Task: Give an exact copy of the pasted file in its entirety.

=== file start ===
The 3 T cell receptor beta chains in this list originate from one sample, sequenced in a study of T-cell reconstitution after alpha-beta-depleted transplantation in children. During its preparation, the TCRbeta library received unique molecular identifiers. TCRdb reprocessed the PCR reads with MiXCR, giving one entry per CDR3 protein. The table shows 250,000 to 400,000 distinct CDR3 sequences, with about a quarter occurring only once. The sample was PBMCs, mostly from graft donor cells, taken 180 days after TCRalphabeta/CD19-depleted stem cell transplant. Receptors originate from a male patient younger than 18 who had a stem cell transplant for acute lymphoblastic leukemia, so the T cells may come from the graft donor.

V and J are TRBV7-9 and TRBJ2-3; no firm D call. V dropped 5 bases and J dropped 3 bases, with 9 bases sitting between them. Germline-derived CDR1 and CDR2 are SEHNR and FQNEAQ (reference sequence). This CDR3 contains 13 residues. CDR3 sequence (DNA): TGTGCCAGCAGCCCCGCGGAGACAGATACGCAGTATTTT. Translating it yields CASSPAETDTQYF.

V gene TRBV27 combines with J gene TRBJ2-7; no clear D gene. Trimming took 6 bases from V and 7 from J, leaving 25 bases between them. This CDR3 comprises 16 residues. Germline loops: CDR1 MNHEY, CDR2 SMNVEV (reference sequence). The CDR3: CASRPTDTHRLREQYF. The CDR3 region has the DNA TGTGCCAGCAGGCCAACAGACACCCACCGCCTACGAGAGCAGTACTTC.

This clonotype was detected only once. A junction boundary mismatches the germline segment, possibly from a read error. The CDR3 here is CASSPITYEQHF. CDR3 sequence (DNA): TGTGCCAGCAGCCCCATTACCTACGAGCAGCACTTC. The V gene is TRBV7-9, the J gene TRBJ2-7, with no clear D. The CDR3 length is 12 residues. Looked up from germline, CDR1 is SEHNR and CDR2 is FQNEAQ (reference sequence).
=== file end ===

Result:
The 3 T cell receptor beta chains in this list originate from one sample, sequenced in a study of T-cell reconstitution after alpha-beta-depleted transplantation in children. During its preparation, the TCRbeta library received unique molecular identifiers. TCRdb reprocessed the PCR reads with MiXCR, giving one entry per CDR3 protein. The table shows 250,000 to 400,000 distinct CDR3 sequences, with about a quarter occurring only once. The sample was PBMCs, mostly from graft donor cells, taken 180 days after TCRalphabeta/CD19-depleted stem cell transplant. Receptors originate from a male patient younger than 18 who had a stem cell transplant for acute lymphoblastic leukemia, so the T cells may come from the graft donor.

V and J are TRBV7-9 and TRBJ2-3; no firm D call. V dropped 5 bases and J dropped 3 bases, with 9 bases sitting between them. Germline-derived CDR1 and CDR2 are SEHNR and FQNEAQ (reference sequence). This CDR3 contains 13 residues. CDR3 sequence (DNA): TGTGCCAGCAGCCCCGCGGAGACAGATACGCAGTATTTT. Translating it yields CASSPAETDTQYF.

V gene TRBV27 combines with J gene TRBJ2-7; no clear D gene. Trimming took 6 bases from V and 7 from J, leaving 25 bases between them. This CDR3 comprises 16 residues. Germline loops: CDR1 MNHEY, CDR2 SMNVEV (reference sequence). The CDR3: CASRPTDTHRLREQYF. The CDR3 region has the DNA TGTGCCAGCAGGCCAACAGACACCCACCGCCTACGAGAGCAGTACTTC.

This clonotype was detected only once. A junction boundary mismatches the germline segment, possibly from a read error. The CDR3 here is CASSPITYEQHF. CDR3 sequence (DNA): TGTGCCAGCAGCCCCATTACCTACGAGCAGCACTTC. The V gene is TRBV7-9, the J gene TRBJ2-7, with no clear D. The CDR3 length is 12 residues. Looked up from germline, CDR1 is SEHNR and CDR2 is FQNEAQ (reference sequence).